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Spoofs & Satire

Christmas Carols, Revised for the Recession

Not only reckless, “dashing through the snow” appears wasteful, certainly not a prudent act in uncertain times.

Photograph by Christoffer A. Andersen

“Jingle Bells”

First off we were not, as the song suggests, jingling bells the entire way. We jingled the bells occasionally to alert other motorists so they wouldn’t sideswipe our sleigh. It was more of a panicked, thrusting bell-ringing than the sort of high-spirited, merry melody the chorus implies.

And trust me, we were not laughing all the way. We were clenching our teeth and holding on for dear life as Pa tried to merge into thruway traffic from the shoulder, and none of the cars would let in our horse, Chestnut. We were terrified, damn it. You’d be terrified, too, if your family vehicle was a one-horse open sleigh. All because Pa worked at the sleigh factory that shut its doors last month and they gave employees sleighs as severance pay.

So there we were—Ma and me hugging on the sleigh’s floor, shaking those bells for all we were worth, pleading with Pa to use the back roads, which he claimed were for suckers. We hated the snow and we needed the snow—what were we going to dash through once springtime arrived?
 

“Frosty the Snowman”

We’d been out in the woods for hours hunting our dinner—we were half-starved, we would have eaten anything. That was when we came across the dancing snowman. The lyrics would have you believe we laughed and played and thumpety-thumped with him as though it were perfectly normal to encounter such a creature. Truth was we were cold. And hungry. And a bit irritated at his jolliness.

Hunger makes men do strange things, and we took after him like any of the woodland creatures over which we had dominion. I don’t recall any corncob pipe, but the coal-black eyes were true enough. That’s one thing you never forget after a kill. You never forget the shade of its eyes. We made a soup out of him. What else could we have made?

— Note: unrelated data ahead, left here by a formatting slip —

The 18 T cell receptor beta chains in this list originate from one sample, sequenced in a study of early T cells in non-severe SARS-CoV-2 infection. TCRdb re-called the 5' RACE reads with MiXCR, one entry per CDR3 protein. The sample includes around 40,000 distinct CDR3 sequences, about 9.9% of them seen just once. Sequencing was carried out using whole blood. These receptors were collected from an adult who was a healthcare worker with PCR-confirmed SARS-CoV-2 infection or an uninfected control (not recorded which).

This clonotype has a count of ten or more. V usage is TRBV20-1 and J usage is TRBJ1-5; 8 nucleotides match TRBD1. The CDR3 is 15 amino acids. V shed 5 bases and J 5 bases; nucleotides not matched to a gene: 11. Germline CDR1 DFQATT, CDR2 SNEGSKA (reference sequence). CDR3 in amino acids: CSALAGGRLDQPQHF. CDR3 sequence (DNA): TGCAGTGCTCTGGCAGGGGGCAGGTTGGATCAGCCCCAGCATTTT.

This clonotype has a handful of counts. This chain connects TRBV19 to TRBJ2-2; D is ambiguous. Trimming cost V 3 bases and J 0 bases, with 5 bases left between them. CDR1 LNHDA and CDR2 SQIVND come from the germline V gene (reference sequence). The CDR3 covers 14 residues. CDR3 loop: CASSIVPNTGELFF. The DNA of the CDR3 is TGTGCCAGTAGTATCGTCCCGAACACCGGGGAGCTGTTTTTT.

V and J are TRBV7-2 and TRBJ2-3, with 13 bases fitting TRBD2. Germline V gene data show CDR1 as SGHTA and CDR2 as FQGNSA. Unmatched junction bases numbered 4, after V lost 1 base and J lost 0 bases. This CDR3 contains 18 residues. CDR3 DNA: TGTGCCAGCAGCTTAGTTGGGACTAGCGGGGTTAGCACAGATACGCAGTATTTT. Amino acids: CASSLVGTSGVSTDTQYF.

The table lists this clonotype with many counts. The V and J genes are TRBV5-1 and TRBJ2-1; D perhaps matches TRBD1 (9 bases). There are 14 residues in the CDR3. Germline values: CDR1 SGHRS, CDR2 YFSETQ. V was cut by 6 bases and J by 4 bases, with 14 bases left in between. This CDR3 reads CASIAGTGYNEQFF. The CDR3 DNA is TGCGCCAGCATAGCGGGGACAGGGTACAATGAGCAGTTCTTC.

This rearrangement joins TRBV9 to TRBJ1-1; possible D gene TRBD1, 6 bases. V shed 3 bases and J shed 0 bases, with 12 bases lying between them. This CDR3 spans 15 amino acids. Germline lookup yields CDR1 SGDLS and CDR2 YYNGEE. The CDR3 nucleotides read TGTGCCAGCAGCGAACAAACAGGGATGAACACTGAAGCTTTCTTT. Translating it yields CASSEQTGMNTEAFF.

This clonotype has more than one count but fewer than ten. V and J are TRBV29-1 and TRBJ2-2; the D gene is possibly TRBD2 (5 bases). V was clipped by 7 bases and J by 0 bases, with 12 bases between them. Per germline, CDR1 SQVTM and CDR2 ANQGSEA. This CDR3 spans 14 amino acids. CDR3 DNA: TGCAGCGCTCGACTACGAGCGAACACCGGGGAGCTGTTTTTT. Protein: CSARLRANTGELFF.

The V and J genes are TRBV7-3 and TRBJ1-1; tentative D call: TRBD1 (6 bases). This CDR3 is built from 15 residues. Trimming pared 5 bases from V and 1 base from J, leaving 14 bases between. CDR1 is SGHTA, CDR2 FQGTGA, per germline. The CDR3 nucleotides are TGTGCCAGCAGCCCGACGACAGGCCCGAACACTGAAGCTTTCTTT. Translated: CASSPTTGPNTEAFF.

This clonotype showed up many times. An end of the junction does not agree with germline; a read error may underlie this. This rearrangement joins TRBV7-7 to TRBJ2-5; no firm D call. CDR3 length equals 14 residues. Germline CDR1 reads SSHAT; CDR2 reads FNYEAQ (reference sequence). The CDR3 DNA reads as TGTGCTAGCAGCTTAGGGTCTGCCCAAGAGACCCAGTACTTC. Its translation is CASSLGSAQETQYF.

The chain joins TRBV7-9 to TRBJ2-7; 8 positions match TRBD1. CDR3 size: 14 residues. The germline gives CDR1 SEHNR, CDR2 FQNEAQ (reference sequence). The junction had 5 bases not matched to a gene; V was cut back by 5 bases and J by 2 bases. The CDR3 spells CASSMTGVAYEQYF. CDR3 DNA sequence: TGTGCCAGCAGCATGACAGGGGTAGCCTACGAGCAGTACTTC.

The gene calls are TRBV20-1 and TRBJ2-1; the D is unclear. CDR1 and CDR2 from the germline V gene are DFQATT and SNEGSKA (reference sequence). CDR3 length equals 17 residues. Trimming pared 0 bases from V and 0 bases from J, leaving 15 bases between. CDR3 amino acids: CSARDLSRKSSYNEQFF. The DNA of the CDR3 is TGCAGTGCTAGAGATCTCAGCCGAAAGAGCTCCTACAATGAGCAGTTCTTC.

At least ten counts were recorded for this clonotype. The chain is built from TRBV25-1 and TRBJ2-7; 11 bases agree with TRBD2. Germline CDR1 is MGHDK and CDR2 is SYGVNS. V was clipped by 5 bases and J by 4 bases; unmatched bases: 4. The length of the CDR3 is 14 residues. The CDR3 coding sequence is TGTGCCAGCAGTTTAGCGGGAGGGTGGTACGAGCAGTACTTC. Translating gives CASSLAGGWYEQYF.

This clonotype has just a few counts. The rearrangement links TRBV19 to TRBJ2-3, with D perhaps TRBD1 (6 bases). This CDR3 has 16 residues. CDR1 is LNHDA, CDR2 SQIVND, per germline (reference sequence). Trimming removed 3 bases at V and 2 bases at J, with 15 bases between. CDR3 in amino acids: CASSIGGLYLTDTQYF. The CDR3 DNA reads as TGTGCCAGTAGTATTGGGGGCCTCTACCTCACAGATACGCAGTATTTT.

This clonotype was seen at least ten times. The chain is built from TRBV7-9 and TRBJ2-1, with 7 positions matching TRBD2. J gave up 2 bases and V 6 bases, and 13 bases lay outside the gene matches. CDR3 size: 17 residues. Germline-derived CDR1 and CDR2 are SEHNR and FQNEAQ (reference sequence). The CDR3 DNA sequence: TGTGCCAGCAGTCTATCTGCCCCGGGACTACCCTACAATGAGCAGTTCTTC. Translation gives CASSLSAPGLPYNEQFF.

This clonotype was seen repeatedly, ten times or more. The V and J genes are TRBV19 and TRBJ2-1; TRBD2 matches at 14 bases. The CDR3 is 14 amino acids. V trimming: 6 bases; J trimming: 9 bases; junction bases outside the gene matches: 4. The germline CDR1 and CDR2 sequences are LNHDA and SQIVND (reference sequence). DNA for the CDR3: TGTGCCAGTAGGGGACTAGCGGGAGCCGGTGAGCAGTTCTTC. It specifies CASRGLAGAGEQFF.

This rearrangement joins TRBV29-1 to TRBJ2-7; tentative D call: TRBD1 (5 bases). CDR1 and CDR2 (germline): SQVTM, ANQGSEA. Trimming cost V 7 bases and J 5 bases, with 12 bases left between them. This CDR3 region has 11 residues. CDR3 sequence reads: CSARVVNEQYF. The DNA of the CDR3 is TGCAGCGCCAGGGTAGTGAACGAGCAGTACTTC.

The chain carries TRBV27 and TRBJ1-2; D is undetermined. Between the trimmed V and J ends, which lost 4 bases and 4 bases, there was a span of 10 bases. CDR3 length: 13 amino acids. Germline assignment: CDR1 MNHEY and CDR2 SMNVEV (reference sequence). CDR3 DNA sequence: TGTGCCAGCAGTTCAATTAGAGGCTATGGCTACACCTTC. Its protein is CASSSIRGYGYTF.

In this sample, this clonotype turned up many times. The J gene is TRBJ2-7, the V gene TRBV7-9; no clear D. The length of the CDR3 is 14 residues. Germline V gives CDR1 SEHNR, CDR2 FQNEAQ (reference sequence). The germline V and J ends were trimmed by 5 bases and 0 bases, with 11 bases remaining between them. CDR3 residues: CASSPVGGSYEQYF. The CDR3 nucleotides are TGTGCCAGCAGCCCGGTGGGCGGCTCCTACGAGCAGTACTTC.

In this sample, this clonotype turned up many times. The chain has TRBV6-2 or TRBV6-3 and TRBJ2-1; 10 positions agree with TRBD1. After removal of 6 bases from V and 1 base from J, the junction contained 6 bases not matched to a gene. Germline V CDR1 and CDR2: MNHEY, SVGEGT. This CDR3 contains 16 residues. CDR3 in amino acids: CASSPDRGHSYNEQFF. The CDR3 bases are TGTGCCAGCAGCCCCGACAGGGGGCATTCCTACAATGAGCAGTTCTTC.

“Twas the Night Before Christmas”

Let’s get something straight—it twas not the night before Christmas, it twas early February, about six weeks later than we expected Santa. As the lyrics say, our socks were indeed hung by the chimney, along with our button-downs, slacks, and delicates. Who could afford dry-cleaning anymore?

It wasn’t Santa’s fault he was so late on his delivery. It’s expensive caring for a workforce of elves and a herd of magical reindeer, and as the subprime mortgage crisis worsened he had no choice but to outsource the entire operation to Bangalore.

The Bangalore people worked hard for about one-quarter less what the North Pole elves earned. But the real difference came from the cost savings of using water buffalo instead of reindeer. They did cause a clatter and made quite a mess on a new-fallen snow. But based on their body mass, there was no way water buffalo could prance onto our roof. Santa mostly herded them down the street.

Now Amar, now Kalik, now Lakshmin and Dharmesh
On Vishnu, on Sandeep, on Rajiv and Mukesh
To the top of the porch, to the top of the wall
Now go eat some hay. But not too much.

Let’s clear up a couple misconceptions: Santa doesn’t laugh like a bowlful of jelly these days. He doesn’t spring to his sleigh or magically rise up the chimney. Like the Bangalore elves, Santa is now paid by the hour, which is why it’s taken until mid-February for most of us to get our presents.
 

Jon Methven is the author of This Is Your Captain Speaking, which was published by Simon & Schuster in June 2012. More by Jon Methven